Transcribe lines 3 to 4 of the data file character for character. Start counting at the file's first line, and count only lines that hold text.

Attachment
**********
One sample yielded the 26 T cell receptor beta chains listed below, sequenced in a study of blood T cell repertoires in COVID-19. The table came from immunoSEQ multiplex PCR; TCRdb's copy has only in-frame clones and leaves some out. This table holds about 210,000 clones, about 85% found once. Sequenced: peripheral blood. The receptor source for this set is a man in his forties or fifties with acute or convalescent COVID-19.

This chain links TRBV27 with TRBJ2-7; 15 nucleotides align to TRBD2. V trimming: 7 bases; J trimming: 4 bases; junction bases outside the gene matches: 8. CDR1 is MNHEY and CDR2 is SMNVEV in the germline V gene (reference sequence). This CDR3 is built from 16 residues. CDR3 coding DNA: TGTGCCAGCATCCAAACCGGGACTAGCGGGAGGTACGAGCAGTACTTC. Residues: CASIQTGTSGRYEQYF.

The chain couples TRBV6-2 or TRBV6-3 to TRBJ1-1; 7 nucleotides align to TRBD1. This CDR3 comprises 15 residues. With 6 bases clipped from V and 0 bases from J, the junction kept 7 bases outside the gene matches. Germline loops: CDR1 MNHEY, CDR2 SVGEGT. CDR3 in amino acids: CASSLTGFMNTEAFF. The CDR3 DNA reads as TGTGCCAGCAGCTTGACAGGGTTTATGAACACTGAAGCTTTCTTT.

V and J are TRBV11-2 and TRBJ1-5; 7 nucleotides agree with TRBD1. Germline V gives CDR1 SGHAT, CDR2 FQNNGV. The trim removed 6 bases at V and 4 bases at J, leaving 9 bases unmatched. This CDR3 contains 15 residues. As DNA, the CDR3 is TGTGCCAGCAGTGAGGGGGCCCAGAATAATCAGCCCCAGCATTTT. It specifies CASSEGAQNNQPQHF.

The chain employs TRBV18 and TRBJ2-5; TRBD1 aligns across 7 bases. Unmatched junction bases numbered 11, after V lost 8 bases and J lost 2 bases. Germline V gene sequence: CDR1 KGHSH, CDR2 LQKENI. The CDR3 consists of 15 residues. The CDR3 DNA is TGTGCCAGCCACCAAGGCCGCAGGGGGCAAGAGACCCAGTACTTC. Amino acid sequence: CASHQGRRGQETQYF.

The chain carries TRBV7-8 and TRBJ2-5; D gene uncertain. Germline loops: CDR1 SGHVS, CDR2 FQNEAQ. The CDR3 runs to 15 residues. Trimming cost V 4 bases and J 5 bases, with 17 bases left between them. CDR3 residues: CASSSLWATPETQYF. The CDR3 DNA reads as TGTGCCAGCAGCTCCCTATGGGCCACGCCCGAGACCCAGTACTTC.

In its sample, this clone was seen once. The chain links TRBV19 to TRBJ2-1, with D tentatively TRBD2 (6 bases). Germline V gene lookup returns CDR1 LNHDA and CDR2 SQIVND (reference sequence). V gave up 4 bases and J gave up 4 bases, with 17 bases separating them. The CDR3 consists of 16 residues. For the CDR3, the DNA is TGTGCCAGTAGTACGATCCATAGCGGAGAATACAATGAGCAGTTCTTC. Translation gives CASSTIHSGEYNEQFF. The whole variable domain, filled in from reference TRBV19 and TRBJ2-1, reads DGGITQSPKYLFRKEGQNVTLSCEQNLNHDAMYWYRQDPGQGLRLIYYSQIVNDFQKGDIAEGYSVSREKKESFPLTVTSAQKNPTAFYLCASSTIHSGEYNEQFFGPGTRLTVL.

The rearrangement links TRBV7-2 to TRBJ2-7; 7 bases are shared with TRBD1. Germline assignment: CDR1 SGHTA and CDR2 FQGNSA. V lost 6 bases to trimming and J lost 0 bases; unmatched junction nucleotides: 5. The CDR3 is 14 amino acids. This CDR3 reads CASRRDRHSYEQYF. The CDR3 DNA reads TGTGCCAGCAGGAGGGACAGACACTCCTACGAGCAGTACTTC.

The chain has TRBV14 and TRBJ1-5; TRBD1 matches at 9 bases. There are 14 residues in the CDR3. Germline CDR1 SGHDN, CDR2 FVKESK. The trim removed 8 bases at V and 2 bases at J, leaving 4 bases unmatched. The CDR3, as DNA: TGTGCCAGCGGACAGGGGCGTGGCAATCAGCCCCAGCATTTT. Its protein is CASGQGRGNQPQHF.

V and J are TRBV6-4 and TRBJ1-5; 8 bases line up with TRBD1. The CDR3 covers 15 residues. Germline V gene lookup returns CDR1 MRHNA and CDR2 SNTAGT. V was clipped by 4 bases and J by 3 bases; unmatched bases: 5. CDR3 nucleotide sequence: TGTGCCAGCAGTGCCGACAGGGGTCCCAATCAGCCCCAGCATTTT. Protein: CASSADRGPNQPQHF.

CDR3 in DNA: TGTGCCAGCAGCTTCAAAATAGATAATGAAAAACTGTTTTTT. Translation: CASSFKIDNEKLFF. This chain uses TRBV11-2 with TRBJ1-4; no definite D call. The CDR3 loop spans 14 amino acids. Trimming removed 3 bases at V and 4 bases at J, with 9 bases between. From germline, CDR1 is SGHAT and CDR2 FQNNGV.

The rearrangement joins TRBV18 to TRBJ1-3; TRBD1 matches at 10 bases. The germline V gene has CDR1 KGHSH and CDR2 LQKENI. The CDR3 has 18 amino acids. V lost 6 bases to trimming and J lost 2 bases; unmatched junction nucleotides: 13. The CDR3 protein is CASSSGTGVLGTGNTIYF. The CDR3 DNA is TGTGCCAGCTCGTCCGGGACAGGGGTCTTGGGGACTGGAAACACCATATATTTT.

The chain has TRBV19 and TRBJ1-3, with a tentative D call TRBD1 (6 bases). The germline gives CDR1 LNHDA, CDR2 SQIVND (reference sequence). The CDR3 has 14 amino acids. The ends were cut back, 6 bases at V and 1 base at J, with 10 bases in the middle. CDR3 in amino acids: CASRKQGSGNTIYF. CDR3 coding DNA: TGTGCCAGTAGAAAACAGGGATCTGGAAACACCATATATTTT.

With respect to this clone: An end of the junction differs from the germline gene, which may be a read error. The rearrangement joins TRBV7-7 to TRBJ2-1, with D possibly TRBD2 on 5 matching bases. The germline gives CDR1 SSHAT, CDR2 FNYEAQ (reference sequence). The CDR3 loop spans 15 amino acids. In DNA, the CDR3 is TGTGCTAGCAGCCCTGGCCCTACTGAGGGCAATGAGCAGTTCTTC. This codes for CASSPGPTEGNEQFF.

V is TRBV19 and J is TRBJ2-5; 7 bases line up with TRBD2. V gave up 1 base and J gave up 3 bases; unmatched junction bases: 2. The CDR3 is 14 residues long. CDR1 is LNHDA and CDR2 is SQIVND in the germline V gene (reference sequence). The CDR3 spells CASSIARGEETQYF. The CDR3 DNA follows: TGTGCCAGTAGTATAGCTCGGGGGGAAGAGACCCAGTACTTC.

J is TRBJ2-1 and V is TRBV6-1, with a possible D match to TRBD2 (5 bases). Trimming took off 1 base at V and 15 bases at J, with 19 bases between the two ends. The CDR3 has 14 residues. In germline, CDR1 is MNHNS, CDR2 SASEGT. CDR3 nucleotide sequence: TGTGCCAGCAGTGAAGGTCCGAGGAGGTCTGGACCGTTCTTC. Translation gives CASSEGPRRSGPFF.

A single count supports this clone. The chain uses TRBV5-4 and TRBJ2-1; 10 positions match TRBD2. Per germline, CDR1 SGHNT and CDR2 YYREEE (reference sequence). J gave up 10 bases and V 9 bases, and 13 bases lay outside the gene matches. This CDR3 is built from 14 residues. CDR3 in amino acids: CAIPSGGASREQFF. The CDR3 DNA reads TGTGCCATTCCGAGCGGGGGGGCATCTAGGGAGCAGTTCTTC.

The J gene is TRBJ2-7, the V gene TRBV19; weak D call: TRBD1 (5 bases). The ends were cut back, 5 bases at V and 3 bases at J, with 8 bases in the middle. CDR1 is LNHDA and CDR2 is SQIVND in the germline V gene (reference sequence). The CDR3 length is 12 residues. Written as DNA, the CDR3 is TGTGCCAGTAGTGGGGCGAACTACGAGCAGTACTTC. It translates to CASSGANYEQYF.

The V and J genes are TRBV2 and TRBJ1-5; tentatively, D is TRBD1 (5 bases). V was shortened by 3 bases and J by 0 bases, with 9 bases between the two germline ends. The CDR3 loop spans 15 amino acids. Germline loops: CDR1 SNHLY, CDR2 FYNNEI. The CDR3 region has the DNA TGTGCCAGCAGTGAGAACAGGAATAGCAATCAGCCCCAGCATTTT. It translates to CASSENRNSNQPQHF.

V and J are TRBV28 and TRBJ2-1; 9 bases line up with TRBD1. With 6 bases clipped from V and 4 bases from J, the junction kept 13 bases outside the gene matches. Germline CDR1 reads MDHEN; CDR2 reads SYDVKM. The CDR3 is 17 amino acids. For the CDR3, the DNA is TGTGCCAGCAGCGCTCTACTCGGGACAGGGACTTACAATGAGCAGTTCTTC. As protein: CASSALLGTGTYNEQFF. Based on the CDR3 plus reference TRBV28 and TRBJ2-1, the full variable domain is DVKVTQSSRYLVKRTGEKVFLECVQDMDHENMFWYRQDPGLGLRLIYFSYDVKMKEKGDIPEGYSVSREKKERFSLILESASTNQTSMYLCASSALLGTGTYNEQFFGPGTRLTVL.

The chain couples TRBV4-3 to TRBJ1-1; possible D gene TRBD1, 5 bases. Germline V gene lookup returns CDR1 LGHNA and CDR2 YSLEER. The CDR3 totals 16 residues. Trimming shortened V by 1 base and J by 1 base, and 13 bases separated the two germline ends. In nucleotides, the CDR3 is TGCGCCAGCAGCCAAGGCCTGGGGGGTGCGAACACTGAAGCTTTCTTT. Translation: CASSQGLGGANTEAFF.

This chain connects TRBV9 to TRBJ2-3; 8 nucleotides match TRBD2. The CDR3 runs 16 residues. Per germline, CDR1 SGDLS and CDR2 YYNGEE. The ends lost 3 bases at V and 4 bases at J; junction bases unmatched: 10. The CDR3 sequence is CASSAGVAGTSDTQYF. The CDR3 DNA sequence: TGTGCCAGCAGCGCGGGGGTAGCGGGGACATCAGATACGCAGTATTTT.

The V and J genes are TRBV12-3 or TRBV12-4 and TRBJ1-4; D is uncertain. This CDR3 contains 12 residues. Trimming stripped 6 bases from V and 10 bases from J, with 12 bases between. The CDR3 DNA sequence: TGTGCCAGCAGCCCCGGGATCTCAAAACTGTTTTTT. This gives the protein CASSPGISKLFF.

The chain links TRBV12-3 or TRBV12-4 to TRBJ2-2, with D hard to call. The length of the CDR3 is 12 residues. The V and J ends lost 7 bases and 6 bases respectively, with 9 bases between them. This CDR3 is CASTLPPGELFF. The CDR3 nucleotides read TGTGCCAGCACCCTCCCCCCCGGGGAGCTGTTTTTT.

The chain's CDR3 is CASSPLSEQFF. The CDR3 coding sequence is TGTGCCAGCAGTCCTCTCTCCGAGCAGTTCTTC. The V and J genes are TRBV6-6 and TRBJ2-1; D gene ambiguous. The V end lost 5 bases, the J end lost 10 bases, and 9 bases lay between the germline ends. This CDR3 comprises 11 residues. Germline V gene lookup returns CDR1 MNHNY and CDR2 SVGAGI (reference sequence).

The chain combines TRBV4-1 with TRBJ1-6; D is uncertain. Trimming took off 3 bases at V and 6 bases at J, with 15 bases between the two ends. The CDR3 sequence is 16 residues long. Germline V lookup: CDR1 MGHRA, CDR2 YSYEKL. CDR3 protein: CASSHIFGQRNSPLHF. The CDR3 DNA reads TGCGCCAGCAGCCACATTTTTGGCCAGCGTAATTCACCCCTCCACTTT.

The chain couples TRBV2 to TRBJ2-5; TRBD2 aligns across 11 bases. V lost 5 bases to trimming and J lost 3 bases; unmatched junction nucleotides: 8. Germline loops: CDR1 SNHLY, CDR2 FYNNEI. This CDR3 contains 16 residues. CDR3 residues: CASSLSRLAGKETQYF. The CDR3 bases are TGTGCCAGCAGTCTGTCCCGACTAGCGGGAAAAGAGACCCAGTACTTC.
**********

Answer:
The chain couples TRBV6-2 or TRBV6-3 to TRBJ1-1; 7 nucleotides align to TRBD1. This CDR3 comprises 15 residues. With 6 bases clipped from V and 0 bases from J, the junction kept 7 bases outside the gene matches. Germline loops: CDR1 MNHEY, CDR2 SVGEGT. CDR3 in amino acids: CASSLTGFMNTEAFF. The CDR3 DNA reads as TGTGCCAGCAGCTTGACAGGGTTTATGAACACTGAAGCTTTCTTT.

V and J are TRBV11-2 and TRBJ1-5; 7 nucleotides agree with TRBD1. Germline V gives CDR1 SGHAT, CDR2 FQNNGV. The trim removed 6 bases at V and 4 bases at J, leaving 9 bases unmatched. This CDR3 contains 15 residues. As DNA, the CDR3 is TGTGCCAGCAGTGAGGGGGCCCAGAATAATCAGCCCCAGCATTTT. It specifies CASSEGAQNNQPQHF.